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Bankruptcies, Closures Loom for Nursing Homes Beset by Pandemic

Dec. 30, 2020, 10:45 AM

A tough year for nursing homes could well be the last for many facilities.

Experts say a wave of Covid-related closures, bankruptcies, and restructurings could sweep the industry next year, and neither large multistate operators, smaller regional outfits, nor independent, single-site providers would be immune from the fallout.

More than 120 nursing homes have already closed in 2020 and “another 150 or so are at risk for closing in the next few months,” said Mark Parkinson, president and CEO of the American Health Care Association, which represents more than 14,000 nursing homes and long-term care facilities.

Covid-19 has killed nearly 114,000 residents in nursing homes and other long-term care facilities, the Kaiser Family Foundation reports. The ripple effects have caused occupancy rates and revenue to shrink, while costs for protective gear, testing, cleaning, and staffing have skyrocketed.

Billions of dollars in state and federal aid have kept the industry afloat, but the dire economics are still taking a toll.

The Estes Park Health Living Center, a 52-bed facility in Colorado, could soon close after losing $1.4 million this year. The Farren Care Center in Turner Falls, Mass., will close by year’s end. And on Jan. 12, the Charles Morris Nursing Home and Rehabilitation Center in Squirrel Hill, Pa., closes its doors.

Meanwhile, Genesis HealthCare, the nation’s largest publicly traded nursing home operator, is pondering bankruptcy protection. The company has lost $145 million in revenue this year—$71 million in the third quarter alone—because of low occupancy caused by the pandemic.

“Such conditions raise substantial doubt about the company’s ability to continue as a going concern,” company chief financial officer Tom DiVittorio said during a November earnings call.

Billions in Federal, State Aid

More than $21 billion in federal and state pandemic relief has helped the industry survive the financial and human devastation of Covid-19, Parkinson said.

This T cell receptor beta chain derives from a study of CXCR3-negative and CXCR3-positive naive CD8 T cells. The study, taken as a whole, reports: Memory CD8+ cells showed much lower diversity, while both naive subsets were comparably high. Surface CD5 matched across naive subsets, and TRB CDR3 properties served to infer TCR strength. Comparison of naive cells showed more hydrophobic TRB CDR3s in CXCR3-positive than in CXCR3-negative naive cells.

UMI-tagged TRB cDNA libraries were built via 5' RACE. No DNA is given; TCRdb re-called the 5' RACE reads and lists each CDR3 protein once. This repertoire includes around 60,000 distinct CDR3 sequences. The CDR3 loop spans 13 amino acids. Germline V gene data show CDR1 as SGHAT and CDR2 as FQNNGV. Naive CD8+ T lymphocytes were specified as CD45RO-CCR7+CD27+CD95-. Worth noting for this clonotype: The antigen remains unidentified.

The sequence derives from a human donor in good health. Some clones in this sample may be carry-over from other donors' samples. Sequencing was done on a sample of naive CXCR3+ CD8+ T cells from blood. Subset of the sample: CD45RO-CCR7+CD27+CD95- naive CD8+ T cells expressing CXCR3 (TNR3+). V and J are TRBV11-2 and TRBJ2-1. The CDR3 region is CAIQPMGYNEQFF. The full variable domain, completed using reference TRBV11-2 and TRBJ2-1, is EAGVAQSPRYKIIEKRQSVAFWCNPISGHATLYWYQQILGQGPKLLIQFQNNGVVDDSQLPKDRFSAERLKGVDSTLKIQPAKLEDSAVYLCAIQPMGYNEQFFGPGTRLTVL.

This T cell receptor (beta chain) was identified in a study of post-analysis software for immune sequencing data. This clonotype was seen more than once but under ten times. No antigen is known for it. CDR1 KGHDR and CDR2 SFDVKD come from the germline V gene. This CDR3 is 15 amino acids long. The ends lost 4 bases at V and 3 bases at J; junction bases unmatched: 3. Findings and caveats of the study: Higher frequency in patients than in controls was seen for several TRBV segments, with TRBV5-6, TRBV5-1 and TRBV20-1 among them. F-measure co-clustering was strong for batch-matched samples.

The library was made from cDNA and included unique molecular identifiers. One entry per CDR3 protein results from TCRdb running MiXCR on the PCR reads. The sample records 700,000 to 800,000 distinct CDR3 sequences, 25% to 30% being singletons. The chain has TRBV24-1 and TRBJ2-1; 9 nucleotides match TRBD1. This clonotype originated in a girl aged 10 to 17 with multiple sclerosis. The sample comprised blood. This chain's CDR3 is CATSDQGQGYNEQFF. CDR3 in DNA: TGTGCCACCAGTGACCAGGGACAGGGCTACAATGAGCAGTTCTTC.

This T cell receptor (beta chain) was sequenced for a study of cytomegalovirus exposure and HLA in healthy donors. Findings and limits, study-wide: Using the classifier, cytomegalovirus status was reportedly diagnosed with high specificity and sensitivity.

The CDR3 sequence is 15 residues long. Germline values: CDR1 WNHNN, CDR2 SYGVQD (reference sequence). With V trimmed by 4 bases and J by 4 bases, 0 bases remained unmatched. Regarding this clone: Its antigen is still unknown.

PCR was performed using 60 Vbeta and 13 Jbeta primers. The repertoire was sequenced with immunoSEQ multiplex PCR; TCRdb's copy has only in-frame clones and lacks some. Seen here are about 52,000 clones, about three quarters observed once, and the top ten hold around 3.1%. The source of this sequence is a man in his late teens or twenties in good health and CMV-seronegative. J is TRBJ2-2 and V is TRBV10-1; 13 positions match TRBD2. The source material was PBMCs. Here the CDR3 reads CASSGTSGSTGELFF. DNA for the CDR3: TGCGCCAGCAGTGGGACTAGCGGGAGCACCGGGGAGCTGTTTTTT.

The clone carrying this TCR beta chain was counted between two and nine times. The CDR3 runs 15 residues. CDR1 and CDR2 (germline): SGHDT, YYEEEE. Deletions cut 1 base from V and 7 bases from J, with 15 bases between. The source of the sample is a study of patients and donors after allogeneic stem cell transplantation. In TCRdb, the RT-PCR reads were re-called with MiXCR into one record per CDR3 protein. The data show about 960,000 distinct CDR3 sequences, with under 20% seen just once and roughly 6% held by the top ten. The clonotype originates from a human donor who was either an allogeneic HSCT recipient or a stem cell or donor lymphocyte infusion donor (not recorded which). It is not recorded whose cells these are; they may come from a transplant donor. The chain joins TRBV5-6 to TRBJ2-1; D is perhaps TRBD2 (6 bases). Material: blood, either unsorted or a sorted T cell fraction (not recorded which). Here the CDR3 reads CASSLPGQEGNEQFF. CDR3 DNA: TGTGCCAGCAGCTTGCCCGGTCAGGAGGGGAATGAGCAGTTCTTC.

That includes $1.1 billion from the Department of Health and Human Services on Dec. 16 and $854 million in incentive payments to thousands of facilities that slowed their Covid-19 infections and deaths.

In a catastrophic year, the money has actually helped slow the rate of nursing home closures, which had grown from 145 in 2017 to 219 last year.

“Since it will likely take months to vaccinate our population, these payments give our providers a fighting chance to battle this horrible virus and keep our doors open,” Parkinson said in a recent statement.

The stimulus-spending bill passed by Congress Dec. 22 provided no direct relief for long-term care facilities as they face a record surge of community-based infections that will strain their staff and resources this winter.

A $5 billion funding shot from the remaining CARES Act provider relief funds would help carry the industry through spring 2021, Parkinson said. But if that doesn’t materialize, “then we’re going to see hundreds of closures in the first half of 2021,” Parkinson said.

Most vulnerable are small rural facilities and larger urban facilities that both rely heavily on Medicaid patients, Parkinson said. Medicaid covers over 60% of nursing home residents, but program payments only cover 70% to 80% of the cost of care, the AHCA said.

Occupancy Rate Down

More than 550 nursing homes closed between 2015 and 2019, according to a study by LeadingAge, which represents nonprofit aging services providers. Low Medicaid reimbursement rates, competition from newer residential care options, and a push to keep seniors in their homes fueled the trend.

Nursing home occupancy rates had begun to stabilize when the pandemic hit in early 2020, said Bill Kauffman, senior principal at the National Investment Center for Seniors Housing & Care, a nonprofit, industry-research group.

An August AHCA survey found more than half of nursing homes were losing money, and 72% said they couldn’t go another year under current circumstances.

Financial headwinds remain. The industry’s September occupancy rate—74%—remained down from February’s 85% pre-pandemic level, Kauffman said.

“No doubt about it,” he added. “Bankruptcy of nursing homes is at a very high risk right now for facilities around the country that are struggling.”

To contact the reporter on this story: Tony Pugh in Washington at

To contact the editors responsible for this story: Fawn Johnson at; Brent Bierman at